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Incentives launched as part of economic correction plan
By Dana Al Emam - Feb 26,2017 - Last updated at Feb 26,2017
Government Spokesperson Mohammad Momani speaks at a press conference in Amman on Sunday (Petra photo)
AMMAN — The government is carrying on with its administrative reforms and has launched a set of economic incentives to boost the economy's performance, Government Spokesperson Mohammad Momani said on Sunday.
He explained that the government's efforts to address the budget deficit have started with reducing governmental expenses and was followed by amending previously "deformed" sales tax regulations.
The next step is enacting economic incentives, he said in a press conference at the Prime Ministry.
These "comprehensive national" reforms must be seen in their "bigger picture", he noted, highlighting that Jordan does not approve of any dictations from external bodies.
"We reassert that the recent economic measures will not affect the middle class and low-income households," he told reporters, adding that the government has no intentions to decide additional price hikes.
Under administrative reform, the government on Sunday identified the maximum allowance for its representatives on boards of directors of state-owned companies based on an A, B and C classification of the companies, according to Momani, who is also minister of state for media affairs.
Government representatives on boards of “A” companies will be allowed JD500 monthly, while those on boards of companies “B” and “C” will be allowed JD400 and JD300 monthly, respectively. Surplus money will return to the Treasury through the Finance Ministry.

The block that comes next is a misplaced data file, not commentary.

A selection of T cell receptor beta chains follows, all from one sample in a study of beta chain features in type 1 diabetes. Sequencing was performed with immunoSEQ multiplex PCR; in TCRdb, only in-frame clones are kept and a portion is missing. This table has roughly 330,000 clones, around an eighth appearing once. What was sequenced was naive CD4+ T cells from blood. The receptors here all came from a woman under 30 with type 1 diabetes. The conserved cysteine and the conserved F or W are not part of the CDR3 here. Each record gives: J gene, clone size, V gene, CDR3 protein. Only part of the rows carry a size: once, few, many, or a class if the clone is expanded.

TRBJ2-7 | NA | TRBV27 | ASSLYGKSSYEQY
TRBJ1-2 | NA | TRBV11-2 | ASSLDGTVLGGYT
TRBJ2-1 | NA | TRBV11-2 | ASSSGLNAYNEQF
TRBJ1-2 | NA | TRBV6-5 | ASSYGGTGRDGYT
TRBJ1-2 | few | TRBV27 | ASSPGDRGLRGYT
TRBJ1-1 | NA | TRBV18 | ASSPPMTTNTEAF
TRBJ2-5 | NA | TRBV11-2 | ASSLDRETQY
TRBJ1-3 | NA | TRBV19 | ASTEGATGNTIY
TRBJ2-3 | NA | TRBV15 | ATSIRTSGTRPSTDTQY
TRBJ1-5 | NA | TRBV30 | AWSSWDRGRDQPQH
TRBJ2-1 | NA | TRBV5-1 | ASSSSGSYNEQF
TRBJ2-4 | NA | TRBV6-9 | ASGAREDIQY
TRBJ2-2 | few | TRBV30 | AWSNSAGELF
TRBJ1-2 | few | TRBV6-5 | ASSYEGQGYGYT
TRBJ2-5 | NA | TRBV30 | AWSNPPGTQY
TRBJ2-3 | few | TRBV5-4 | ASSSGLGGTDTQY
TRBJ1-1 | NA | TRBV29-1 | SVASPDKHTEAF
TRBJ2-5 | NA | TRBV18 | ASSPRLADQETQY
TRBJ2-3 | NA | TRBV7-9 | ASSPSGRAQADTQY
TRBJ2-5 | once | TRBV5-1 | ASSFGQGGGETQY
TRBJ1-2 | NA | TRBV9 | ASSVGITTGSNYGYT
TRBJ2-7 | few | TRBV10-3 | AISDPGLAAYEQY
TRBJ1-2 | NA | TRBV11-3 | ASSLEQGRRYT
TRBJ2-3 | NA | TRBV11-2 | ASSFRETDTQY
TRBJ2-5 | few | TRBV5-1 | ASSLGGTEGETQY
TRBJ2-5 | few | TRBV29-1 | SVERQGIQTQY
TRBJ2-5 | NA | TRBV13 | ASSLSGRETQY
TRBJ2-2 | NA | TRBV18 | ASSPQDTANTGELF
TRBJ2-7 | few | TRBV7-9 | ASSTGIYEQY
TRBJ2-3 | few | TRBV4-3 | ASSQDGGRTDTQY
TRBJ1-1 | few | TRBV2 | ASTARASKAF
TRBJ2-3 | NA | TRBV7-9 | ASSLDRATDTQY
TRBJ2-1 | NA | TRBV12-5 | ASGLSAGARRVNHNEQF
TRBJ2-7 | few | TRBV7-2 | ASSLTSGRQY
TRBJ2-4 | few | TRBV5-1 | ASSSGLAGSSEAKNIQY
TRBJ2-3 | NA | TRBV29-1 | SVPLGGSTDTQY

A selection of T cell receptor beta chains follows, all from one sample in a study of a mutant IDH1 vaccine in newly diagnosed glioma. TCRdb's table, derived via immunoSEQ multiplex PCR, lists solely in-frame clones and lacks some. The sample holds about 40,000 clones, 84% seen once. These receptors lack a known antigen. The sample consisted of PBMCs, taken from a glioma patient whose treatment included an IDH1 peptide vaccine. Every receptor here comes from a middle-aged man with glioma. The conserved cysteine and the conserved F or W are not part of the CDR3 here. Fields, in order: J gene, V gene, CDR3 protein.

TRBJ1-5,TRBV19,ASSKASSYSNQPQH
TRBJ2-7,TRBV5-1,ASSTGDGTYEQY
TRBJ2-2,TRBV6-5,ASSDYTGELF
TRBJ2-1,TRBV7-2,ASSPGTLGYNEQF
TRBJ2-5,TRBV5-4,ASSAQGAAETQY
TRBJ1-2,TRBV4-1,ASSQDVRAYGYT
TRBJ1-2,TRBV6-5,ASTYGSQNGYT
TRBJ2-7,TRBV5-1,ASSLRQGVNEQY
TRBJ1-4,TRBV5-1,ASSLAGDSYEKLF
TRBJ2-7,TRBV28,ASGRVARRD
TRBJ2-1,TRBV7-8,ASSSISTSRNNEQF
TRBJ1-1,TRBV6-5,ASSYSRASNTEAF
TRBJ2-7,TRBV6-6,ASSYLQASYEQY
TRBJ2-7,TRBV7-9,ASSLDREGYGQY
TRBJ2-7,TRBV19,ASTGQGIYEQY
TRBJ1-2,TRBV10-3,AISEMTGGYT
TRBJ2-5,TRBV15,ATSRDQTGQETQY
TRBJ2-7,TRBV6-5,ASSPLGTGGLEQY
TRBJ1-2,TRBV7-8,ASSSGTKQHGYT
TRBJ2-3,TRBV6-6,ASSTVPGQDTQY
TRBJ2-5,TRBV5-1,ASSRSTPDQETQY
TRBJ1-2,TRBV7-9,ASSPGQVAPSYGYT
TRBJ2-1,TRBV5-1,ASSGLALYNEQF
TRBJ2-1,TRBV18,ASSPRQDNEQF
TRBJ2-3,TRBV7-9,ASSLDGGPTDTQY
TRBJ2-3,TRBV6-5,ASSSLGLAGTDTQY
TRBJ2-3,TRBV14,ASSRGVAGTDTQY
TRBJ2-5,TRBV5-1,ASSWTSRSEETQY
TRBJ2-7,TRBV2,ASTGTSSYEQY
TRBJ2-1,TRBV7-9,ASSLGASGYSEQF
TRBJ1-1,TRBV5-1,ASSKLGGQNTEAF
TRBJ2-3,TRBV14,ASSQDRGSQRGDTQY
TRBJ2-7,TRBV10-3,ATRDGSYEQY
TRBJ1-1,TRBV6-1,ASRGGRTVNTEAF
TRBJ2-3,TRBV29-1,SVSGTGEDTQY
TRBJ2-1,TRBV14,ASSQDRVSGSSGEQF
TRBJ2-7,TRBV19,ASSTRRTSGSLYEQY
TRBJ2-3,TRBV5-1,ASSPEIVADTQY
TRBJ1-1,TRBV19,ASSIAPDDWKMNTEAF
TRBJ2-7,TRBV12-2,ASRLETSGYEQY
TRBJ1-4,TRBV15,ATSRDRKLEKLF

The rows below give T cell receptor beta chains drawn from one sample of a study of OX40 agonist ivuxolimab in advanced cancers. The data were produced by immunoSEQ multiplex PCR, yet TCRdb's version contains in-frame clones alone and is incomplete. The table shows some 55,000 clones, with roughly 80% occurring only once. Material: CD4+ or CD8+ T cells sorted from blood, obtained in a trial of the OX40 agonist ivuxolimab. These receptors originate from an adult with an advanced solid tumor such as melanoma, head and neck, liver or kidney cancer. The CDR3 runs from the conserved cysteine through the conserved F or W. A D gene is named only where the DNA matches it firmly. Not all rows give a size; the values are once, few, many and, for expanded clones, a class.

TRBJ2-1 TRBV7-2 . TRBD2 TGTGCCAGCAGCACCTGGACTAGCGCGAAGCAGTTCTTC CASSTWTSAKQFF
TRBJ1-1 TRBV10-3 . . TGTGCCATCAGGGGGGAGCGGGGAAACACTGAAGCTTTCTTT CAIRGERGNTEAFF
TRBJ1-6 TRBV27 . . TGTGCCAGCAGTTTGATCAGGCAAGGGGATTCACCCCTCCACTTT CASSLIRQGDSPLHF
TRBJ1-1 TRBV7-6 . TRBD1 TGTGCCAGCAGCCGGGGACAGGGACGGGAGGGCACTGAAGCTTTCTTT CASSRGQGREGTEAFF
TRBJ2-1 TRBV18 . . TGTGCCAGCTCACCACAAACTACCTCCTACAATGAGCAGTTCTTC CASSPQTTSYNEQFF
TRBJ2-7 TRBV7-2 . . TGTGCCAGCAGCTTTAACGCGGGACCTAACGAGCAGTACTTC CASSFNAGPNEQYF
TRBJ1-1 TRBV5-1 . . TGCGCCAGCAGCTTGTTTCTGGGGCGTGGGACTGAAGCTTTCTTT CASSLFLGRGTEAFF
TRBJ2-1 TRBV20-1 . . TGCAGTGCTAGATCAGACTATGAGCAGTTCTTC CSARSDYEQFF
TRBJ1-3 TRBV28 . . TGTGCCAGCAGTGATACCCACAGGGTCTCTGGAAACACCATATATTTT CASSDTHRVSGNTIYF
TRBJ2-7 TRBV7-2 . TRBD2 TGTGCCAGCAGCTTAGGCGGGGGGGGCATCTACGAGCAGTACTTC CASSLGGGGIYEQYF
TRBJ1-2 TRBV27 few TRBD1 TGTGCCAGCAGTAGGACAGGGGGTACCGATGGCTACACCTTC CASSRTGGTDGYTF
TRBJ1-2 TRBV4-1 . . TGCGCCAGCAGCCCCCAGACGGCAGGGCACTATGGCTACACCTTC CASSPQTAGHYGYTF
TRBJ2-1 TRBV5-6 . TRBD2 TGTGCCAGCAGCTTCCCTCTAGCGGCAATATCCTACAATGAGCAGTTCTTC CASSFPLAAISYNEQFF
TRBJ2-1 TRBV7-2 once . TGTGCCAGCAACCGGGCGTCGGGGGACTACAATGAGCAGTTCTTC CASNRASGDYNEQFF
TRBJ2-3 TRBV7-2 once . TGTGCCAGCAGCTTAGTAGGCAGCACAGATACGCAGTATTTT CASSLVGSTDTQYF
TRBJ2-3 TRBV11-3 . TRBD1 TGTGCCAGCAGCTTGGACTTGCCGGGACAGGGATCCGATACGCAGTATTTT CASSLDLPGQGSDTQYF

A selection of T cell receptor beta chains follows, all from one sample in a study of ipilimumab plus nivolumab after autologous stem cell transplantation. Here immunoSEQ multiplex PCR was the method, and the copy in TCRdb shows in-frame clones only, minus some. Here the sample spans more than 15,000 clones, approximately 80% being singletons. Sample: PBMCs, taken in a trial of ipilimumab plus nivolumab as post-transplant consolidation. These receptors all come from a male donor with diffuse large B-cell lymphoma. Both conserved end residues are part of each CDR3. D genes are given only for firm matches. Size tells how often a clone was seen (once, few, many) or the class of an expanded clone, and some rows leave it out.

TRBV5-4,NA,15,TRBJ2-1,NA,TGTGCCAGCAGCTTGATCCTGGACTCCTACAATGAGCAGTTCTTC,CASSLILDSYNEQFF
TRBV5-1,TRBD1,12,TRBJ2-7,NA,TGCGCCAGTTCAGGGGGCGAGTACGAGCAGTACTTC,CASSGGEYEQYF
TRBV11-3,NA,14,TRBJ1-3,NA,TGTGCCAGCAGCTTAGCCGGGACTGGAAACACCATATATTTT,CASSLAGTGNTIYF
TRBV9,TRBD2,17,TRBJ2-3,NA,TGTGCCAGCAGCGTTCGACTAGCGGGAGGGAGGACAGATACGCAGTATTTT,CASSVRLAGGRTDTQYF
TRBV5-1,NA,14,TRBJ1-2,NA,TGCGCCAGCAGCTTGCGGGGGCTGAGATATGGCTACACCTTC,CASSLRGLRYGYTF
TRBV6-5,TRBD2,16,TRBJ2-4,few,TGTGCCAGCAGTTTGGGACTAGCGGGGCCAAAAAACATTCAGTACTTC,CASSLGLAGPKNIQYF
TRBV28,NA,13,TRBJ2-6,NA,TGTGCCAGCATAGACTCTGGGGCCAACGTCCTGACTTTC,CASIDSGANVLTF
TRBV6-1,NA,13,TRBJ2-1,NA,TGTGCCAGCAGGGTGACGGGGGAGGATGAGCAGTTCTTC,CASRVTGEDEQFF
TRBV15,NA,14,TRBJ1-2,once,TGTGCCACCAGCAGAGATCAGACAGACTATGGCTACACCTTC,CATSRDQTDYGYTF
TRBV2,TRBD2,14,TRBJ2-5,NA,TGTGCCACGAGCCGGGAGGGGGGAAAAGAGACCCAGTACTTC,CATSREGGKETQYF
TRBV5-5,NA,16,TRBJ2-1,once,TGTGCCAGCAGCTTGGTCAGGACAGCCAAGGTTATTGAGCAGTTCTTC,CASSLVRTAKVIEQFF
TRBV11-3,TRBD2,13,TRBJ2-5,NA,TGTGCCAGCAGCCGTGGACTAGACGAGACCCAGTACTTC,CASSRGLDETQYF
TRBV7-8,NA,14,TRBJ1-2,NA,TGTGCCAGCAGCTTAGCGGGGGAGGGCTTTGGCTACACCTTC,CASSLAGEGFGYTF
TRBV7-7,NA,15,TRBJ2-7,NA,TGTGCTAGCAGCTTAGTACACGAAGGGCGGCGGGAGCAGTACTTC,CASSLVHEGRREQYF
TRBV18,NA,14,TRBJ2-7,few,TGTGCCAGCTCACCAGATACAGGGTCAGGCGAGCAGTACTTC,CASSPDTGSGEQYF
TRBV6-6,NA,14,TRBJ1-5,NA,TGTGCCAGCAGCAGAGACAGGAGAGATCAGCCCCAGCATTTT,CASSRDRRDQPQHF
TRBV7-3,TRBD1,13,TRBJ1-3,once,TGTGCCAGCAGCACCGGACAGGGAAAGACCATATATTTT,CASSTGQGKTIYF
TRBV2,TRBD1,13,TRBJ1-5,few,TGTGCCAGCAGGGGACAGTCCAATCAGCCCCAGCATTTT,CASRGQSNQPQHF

Regarding public servants’ travel allowance, Momani said around 90 per cent of travel allowance requests were rejected, with the majority of the remaining 10 per cent being covered by hosts.
The economic incentives include the government’s endorsement of the Jordan Valley Authority’s decision to distribute lands in Ghweibeh area in Southern Ghor to underprivileged families as means of direct support to ease their difficult economic conditions, the minister said.
In addition, companies that offer financial, legal or technical services within the Aqaba Special Economic Zone will be exempted from income tax if 60 per cent of their operations are within the special zone.
“This is a big incentive for these companies… the exemption will further promote Aqaba for this kind of services,” Momani said.
Work is under way to create an agenda of governmental activities over a period of weeks. This timeframe will allow ministers to view activities of other ministries and seeks to enhance coordination among them in order to serve the government’s broader development and economic goals.
The agenda will cover a year ahead, the official said.
Momani said a new by-law would regulate the valet parking service, whereby service providers will have to obtain licences form the Ministry of Interior.
The move seeks to protect Jordanians’ safety and that of their vehicles, he noted, citing an “important” security aspect to the matter.
He added that service providers have to meet a number of requirements, including insurance, guarantees and surveillance cameras in parking areas.
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